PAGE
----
It is an accepted fact of life that alcohol and good decision making have only loose a acquaintance  with one another. Like ships passing in the night, they may meet or they may not. This is true for the momentarily intoxicated but does that propensity for poor choices follow us even after the libations cease? Adolescents who drink alcohol from an early age appear to suffer from impaired decision making skills later in life but the connection is not clear cut as to whether the alcohol lead to that ill advised life choice or if the bad decisions lead to the alcohol.

In an effort to tease out those threads researchers used rats to model behaviour. In this case to entice the rats to consume the alcohol they provided it as part of a “palatable gel matrix” or in common parlance, jelloshots. This allowed the researchers to promote high levels of voluntary alcohol consumption among the adolescent rats. Now to measure the effect of this alcohol on the rats decision making abilities they weren’t able to offer the rats stock market options or the choice of marrying Tony Veitch. To substitute for these sorts of things the rats were give a choice between low risk certain rewards and large but uncertain risky rewards.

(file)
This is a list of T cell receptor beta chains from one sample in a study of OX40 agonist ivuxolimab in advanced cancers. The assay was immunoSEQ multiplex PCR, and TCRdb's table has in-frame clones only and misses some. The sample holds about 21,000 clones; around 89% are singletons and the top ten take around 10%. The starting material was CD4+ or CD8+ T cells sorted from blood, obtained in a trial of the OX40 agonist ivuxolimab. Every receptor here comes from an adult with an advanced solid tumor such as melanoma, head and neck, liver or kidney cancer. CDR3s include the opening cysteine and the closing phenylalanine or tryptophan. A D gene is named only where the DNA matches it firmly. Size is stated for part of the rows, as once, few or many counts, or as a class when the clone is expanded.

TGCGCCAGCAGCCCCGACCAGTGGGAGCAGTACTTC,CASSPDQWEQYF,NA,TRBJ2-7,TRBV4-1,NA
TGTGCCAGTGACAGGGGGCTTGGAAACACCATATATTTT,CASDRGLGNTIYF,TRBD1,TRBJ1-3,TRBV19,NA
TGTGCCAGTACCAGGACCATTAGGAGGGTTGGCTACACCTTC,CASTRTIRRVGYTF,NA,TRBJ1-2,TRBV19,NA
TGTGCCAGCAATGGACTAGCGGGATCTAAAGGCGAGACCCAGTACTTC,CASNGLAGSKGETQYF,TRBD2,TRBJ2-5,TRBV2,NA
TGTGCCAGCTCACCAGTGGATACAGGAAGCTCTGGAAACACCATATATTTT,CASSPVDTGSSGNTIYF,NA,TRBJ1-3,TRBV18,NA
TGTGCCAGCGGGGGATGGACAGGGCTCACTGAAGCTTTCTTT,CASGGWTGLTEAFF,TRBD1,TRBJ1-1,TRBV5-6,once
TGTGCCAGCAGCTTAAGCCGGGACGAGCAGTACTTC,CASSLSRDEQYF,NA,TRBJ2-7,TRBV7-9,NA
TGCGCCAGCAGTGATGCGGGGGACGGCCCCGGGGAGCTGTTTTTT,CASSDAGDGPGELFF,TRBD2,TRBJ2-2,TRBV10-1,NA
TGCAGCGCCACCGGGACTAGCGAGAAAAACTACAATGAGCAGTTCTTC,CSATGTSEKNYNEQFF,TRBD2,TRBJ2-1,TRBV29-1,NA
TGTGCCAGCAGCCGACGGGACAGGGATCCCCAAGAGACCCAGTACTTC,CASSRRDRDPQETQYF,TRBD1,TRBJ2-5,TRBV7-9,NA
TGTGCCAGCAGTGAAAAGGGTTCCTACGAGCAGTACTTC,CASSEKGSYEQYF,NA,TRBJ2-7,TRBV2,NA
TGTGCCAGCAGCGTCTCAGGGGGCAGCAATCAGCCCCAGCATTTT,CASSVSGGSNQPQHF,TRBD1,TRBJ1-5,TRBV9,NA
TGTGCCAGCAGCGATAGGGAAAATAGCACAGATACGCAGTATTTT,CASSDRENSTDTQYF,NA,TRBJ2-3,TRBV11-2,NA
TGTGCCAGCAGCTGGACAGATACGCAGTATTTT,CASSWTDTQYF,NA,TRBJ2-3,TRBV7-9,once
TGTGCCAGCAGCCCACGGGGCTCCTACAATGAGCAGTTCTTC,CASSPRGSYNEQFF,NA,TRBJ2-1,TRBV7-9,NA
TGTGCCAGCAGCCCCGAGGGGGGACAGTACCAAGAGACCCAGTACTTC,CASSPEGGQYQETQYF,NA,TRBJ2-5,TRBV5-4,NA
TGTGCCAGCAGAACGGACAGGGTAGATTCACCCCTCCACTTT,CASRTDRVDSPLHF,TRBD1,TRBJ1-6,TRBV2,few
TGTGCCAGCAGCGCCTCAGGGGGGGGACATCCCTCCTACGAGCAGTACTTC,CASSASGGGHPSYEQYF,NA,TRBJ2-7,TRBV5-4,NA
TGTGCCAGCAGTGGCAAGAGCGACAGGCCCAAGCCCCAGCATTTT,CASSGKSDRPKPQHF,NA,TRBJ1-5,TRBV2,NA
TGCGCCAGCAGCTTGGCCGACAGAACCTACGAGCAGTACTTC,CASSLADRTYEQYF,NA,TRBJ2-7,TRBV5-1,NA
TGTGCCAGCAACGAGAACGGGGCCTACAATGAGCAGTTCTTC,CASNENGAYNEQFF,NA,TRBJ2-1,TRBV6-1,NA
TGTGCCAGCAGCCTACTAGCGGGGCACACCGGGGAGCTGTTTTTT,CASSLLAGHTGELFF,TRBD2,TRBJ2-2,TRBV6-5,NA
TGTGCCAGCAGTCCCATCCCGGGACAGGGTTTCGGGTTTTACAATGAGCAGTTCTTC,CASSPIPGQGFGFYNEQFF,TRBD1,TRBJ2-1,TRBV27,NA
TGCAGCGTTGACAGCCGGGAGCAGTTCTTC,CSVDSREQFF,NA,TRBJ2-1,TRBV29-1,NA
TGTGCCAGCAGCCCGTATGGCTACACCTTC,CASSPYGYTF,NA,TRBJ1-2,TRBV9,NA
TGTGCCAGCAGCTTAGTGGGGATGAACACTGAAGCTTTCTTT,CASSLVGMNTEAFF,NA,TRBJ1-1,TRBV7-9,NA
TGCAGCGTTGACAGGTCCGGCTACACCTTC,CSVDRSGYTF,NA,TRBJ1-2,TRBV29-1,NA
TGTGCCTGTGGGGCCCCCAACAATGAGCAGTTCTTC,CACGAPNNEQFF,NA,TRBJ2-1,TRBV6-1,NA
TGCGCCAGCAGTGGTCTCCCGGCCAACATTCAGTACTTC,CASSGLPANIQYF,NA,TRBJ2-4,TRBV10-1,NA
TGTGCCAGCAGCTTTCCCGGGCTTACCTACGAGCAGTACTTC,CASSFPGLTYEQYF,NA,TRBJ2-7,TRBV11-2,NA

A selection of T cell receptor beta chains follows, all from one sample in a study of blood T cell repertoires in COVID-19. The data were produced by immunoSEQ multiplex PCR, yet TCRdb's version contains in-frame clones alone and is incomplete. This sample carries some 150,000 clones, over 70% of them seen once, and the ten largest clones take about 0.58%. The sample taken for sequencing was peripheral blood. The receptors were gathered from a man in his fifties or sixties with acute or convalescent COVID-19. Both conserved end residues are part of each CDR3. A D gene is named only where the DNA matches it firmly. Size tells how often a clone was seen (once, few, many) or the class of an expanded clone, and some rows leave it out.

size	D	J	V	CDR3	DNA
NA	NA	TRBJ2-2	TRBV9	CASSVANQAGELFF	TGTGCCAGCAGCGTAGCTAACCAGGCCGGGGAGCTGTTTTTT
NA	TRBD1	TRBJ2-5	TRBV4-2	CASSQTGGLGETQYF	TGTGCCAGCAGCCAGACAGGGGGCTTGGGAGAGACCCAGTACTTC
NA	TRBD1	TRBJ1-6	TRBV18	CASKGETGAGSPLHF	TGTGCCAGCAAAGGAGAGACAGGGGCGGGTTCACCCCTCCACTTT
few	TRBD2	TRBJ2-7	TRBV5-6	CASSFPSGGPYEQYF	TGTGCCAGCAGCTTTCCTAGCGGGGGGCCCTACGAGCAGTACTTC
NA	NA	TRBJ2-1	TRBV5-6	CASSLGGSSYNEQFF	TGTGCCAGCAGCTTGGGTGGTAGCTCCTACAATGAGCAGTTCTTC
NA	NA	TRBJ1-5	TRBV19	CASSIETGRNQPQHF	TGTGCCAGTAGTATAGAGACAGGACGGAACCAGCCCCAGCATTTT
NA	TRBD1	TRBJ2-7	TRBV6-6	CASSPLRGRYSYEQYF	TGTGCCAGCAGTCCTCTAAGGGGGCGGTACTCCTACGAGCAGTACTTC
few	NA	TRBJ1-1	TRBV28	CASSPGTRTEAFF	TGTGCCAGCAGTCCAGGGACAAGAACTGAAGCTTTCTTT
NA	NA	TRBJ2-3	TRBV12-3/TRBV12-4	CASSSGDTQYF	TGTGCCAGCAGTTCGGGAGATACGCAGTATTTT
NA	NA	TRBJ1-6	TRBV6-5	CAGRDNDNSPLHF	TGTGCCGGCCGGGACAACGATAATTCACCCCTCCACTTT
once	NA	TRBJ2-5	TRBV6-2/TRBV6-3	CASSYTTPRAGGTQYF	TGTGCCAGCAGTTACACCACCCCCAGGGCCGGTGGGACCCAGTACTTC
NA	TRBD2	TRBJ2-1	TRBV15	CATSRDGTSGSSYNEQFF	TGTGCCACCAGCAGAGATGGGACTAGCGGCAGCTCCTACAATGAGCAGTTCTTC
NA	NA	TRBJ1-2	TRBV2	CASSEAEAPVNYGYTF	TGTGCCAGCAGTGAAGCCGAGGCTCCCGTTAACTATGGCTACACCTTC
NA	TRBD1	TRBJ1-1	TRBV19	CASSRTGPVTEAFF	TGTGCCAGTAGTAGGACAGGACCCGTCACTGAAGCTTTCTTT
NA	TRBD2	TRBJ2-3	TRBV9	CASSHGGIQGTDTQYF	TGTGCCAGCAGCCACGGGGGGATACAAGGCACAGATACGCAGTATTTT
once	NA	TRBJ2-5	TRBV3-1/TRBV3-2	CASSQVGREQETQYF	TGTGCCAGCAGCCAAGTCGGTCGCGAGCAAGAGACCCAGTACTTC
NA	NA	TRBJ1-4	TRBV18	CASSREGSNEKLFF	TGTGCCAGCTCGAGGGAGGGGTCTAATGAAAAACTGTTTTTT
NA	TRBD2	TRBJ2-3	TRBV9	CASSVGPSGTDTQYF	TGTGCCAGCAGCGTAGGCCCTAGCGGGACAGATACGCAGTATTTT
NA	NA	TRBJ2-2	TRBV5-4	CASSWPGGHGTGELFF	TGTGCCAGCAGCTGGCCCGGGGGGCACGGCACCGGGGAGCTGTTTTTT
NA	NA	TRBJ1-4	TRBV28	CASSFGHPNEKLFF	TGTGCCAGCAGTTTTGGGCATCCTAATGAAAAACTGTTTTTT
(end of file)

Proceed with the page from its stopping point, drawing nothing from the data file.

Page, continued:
Rats that had consumed large amounts of alcohol were biased towards the high risk behaviour even after 3 months without alcohol, or well into maturity. Whereas the control rats displayed behaviour that assessed the risk against the pay-off and went for the more certain rewards. Unfortunately the full study is locked behind a pay wall* so I can’t determine how the study was controlled, how reliable these results are and what they actually tell us about the link between early alcohol abuse and risk taking behaviour later in  life. If anyone has access to this info I’d appreciate it. In the absence of this information it seems as if the alcohol is a significant predictor of risk seeking behaviour independent of the innate predilections of the individual. Or to put it another way:

AlcoholStupidThings

*Why is the best stuff hidden away? Universal Open Access, your day will come!